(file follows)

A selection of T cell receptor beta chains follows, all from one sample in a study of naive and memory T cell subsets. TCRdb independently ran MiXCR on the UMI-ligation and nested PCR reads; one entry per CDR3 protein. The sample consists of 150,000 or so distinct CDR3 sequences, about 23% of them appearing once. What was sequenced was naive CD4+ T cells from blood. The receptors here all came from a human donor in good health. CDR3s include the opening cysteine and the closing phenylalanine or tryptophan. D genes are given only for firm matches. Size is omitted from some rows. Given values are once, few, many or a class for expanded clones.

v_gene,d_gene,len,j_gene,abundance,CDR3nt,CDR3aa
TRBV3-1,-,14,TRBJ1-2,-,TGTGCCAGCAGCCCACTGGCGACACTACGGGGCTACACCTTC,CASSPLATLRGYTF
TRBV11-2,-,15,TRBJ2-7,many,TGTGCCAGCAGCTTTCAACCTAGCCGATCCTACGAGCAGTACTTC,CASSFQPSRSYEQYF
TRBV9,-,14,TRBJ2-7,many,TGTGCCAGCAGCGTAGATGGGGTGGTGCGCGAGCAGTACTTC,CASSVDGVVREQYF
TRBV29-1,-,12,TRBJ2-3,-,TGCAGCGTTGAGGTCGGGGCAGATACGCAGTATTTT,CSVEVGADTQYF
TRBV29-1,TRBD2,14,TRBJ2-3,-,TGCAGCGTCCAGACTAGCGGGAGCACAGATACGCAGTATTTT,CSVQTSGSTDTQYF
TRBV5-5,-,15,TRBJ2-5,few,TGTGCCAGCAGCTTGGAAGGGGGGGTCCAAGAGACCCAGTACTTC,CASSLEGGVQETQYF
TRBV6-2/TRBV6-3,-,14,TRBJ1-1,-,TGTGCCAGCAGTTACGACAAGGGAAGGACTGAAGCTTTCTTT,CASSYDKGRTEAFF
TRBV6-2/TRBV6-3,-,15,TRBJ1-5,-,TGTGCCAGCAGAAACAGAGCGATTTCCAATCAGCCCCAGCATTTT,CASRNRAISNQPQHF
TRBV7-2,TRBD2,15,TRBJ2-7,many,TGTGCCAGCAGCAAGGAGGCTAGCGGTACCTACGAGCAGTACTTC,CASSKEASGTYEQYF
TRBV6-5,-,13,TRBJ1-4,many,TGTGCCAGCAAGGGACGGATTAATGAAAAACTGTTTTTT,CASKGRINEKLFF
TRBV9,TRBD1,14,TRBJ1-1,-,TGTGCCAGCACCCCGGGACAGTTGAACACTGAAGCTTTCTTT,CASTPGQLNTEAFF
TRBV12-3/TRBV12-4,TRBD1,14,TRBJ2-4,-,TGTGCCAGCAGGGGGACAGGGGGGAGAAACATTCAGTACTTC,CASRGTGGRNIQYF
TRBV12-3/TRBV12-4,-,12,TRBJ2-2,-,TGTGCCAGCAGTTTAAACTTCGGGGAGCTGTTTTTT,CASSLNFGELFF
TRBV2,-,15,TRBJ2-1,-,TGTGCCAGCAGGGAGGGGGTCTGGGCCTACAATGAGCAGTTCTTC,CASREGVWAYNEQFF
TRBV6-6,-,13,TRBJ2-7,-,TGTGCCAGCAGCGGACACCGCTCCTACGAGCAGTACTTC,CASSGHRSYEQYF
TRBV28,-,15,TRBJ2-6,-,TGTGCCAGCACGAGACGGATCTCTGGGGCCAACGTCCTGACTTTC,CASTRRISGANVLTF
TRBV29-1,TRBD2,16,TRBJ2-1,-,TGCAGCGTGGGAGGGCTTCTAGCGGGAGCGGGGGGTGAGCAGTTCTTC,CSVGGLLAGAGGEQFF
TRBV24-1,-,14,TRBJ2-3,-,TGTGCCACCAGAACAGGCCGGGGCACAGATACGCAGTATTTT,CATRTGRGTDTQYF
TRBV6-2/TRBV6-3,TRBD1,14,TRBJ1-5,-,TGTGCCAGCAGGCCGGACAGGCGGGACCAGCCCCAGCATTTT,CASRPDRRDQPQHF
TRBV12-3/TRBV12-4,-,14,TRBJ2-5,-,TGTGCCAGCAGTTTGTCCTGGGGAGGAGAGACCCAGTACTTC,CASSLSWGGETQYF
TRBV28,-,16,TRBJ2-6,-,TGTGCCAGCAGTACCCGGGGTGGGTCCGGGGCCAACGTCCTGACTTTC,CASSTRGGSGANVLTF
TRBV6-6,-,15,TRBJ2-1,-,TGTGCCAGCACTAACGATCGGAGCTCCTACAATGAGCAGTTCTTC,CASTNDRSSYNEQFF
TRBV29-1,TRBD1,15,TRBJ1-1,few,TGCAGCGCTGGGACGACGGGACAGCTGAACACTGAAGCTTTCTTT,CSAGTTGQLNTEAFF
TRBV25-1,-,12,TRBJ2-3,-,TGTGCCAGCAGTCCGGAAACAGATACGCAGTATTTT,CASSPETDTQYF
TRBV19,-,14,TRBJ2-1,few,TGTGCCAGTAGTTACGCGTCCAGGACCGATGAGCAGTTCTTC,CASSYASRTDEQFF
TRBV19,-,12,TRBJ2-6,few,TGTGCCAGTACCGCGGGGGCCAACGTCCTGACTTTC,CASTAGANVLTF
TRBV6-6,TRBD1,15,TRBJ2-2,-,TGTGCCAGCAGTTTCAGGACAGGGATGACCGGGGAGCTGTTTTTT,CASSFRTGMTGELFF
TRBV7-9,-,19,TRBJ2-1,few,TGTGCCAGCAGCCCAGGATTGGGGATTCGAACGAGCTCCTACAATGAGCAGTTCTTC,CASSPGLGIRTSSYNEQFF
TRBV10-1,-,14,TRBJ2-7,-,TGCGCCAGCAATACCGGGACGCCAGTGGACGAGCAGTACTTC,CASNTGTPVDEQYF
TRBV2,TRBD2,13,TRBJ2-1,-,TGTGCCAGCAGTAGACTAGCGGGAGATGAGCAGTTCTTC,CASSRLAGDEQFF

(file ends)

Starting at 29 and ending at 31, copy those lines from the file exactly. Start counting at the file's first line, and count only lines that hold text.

TRBV6-6,TRBD1,15,TRBJ2-2,-,TGTGCCAGCAGTTTCAGGACAGGGATGACCGGGGAGCTGTTTTTT,CASSFRTGMTGELFF
TRBV7-9,-,19,TRBJ2-1,few,TGTGCCAGCAGCCCAGGATTGGGGATTCGAACGAGCTCCTACAATGAGCAGTTCTTC,CASSPGLGIRTSSYNEQFF
TRBV10-1,-,14,TRBJ2-7,-,TGCGCCAGCAATACCGGGACGCCAGTGGACGAGCAGTACTTC,CASNTGTPVDEQYF